It's been a while! With around 8,000 COVID-19 cases confirmed in DC - and who knows how many undiagnosed - I've resolved to use my telescopes only in conditions of average or better seeing, and only with at least one showcase object in the sky. For two months, that combination basically did not materialize. Conditions were so bad for astronomy here in DC that I saw plenty of advertisements for telescopes published by people in and around the city.
A couple weeks ago, the sky was finally clear. Although seeing was below average, I couldn't stand being cooped up in my apartment any longer. I took my TV 85 to our rooftop and had a look at the rising full moon. Though the TeleVue never disappoints, the atmosphere was just roiling, and the view was soft. I could only use low magnification. Still, it was nice to catch a glimpse of something astronomical.
Then, last night, seeing was briefly better than average - it's been so long since that happened - and at dusk the Moon was a beautiful crescent hanging over the western horizon. This time, I took out my Vixen ED115S, and resolved to walk around ten minutes to a nearby park. After two minutes of walking with all my gear, I was sore, sweating, and ready to quit. I ducked into a nearby driveway, then walked over to a patch of grass bordering a private school and forest. From there, I could see the Moon in a gap between trees. Good enough!
With the Moon sinking towards the horizon, seeing was not quite as good as I expected. Or more accurately: it was inconsistent. At times, the view was a little fuzzy, or perhaps hazy; at other times - and briefly - it was crystal clear. Still, I now had my first opportunity to test the Vixen in conditions that were better than terrible.
It's an impressive telescope, no doubt about it. It's immediately obvious that it gathers more light than the FC-100DC. This was not a given, because small Takahashi refractors are renowned for outperforming larger telescopes. But subtle features, such as rilles, that are hard to see in my smaller telescopes are clearly visible in the Vixen, giving a mesmerizing complexity to the lunar landscape. You truly get the sense that you could explore it forever. And in particular, the "ashen glow" of the crescent Moon - that majority of the lunar disk illuminated by Earthshine - was much brighter than I can ever remember seeing it. I could actually make out a lot of features on that part of the Moon - a first for me.
Above all, the optics are sharp. I also feel that they take noticeably longer to cool down than those of the TV 85, for example, or even the Takahashi. And if you really look for it, you can see just a bit of false color on the lunar limb when the Moon isn't perfectly in focus. It's just a hint of greenish-yellow, but it's there. I guess I've developed expensive eyes while using these fine refractors. I actually doubt that I'd be able to see even these hints of false color with the Moon higher in the sky; that's something to check out next time. Still, for now I think there may just be a bit more of that color than I can make out with the Takahashi.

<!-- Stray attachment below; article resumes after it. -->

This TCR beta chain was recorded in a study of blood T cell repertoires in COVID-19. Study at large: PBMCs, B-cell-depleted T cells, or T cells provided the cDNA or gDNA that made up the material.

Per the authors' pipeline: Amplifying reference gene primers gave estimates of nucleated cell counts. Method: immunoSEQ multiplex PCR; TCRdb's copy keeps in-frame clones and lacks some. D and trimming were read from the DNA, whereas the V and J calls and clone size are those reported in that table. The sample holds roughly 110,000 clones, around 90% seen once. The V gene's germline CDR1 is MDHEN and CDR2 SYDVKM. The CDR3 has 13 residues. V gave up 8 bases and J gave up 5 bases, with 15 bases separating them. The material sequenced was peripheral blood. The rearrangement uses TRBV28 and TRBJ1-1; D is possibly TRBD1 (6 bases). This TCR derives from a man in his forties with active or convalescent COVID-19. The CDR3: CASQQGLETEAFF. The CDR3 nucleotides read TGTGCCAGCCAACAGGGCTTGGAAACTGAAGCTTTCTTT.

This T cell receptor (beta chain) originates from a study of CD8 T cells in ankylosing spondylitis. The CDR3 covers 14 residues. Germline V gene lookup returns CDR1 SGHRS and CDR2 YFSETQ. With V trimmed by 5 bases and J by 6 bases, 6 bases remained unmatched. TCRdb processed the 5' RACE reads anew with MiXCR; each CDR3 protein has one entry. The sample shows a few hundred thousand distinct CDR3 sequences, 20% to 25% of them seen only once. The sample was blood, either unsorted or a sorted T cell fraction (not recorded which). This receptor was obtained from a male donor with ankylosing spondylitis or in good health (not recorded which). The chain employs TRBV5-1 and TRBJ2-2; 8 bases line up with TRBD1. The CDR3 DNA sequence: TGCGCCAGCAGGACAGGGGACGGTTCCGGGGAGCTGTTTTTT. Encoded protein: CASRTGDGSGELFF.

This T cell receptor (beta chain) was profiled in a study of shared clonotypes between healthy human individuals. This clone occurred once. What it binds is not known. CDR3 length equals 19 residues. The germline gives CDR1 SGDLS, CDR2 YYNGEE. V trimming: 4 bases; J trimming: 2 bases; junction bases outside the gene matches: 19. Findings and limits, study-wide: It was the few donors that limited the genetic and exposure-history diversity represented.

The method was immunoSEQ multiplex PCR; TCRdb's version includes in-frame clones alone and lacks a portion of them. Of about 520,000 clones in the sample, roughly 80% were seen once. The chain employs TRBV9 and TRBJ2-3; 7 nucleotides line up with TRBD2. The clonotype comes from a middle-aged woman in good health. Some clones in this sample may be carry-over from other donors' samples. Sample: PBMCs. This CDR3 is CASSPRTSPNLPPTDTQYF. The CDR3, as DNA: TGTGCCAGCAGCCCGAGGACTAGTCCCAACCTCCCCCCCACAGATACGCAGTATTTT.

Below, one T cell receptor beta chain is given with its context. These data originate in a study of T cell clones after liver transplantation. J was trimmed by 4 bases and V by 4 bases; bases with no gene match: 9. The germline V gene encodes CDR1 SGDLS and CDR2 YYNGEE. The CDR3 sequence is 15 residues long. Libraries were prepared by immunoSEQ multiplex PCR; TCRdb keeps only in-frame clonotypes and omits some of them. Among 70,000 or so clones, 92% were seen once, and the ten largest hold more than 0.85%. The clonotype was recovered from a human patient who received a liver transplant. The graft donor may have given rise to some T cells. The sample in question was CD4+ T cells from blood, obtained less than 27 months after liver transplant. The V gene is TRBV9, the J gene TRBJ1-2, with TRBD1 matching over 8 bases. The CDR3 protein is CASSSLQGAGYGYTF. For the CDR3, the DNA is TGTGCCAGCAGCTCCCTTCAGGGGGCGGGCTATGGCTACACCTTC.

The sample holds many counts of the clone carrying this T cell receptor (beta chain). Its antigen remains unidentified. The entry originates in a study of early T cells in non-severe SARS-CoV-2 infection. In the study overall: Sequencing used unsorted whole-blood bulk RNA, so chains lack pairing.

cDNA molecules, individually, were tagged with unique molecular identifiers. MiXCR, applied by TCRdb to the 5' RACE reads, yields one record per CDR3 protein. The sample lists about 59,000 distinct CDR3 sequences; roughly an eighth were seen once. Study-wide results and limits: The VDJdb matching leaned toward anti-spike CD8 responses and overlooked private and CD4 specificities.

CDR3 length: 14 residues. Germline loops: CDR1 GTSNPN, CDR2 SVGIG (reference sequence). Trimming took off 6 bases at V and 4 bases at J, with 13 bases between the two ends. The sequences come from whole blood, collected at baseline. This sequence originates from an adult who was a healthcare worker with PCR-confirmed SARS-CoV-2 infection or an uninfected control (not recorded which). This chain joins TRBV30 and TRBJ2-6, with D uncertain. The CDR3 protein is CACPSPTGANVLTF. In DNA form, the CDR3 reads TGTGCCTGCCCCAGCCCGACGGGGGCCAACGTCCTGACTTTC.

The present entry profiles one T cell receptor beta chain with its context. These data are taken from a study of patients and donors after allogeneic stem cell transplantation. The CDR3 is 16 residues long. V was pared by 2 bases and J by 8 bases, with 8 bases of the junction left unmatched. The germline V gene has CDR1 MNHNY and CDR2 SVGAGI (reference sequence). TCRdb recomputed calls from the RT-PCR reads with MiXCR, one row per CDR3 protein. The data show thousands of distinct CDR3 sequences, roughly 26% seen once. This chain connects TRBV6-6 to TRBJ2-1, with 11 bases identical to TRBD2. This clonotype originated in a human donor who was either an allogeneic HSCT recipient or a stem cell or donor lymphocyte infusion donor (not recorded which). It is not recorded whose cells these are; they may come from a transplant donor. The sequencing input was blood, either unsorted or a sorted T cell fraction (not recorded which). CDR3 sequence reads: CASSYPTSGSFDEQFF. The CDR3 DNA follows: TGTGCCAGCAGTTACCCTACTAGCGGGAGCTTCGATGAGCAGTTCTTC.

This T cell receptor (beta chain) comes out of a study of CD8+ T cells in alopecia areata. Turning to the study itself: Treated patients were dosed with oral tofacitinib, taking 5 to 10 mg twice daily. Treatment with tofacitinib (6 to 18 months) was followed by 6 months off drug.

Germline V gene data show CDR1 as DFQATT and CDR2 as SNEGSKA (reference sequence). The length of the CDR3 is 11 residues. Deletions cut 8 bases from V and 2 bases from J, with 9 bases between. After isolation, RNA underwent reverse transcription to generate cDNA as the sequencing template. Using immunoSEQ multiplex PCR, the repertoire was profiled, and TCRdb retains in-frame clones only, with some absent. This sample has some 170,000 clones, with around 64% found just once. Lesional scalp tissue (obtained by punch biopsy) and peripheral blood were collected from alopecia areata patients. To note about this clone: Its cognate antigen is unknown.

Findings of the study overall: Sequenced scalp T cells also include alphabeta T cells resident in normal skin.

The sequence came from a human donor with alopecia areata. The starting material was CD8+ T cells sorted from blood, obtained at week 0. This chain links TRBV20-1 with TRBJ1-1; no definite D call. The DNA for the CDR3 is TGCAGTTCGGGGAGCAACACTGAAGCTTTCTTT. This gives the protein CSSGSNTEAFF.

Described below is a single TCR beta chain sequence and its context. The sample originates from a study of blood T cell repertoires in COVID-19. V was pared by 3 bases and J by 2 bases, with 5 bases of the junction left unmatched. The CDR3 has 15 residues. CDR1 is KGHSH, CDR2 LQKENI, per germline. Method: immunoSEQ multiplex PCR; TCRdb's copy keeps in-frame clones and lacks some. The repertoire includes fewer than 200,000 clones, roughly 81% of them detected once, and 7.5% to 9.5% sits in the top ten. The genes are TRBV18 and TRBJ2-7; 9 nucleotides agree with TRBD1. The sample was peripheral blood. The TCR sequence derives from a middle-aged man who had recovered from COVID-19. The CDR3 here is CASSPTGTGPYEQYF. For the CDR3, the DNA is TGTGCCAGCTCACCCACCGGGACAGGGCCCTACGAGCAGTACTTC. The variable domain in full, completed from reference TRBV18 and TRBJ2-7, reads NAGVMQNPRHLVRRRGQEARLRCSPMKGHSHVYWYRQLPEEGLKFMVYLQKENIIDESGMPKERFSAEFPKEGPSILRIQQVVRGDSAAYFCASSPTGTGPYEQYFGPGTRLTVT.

There's also more coma - more distortion on the edge of the view - than I see through my smaller telescopes. This is not surprising, and it does not feel distracting to me; you really have to look for it to notice it. But notice it I did when the sky darkened and a star appeared near the Moon at low magnification. My Vixen has a number of heavy upgrades, and that makes it about twice as heavy as the FC-100DC. Still, the AYO II mount holds it with no problems at all. The view, in fact, is rock steady - better than I expected. I can't give that mount enough praise.
After about 40 minutes, the mosquitoes were out in force and I had to pack up quickly. A pity; I'd hoped to catch a glimpse of some other objects, but I have to admit that my observing site was far from ideal anyway.
I am very happy with this telescope. The optics are superb, if not entirely color-free, and it just feels good to use and handle. It's almost the perfect size for a medium-sized refractor; any bigger, and you get the sense that it would be much harder to mount. As is, you barely notice it's there sometimes. You could get lost in that view.
The Vixen provided another useful lesson to me last night. With a heavy heart, I decided to sell my Mewlon 180. Although the telescope is absolutely beautiful, it just takes too long to cool down - and it's too heavy to carry far in its case. I've been debating whether to use the funds to buy a larger refractor, but now I wonder whether the Vixen is the biggest telescope I can manage - until I have a backyard or car, at least.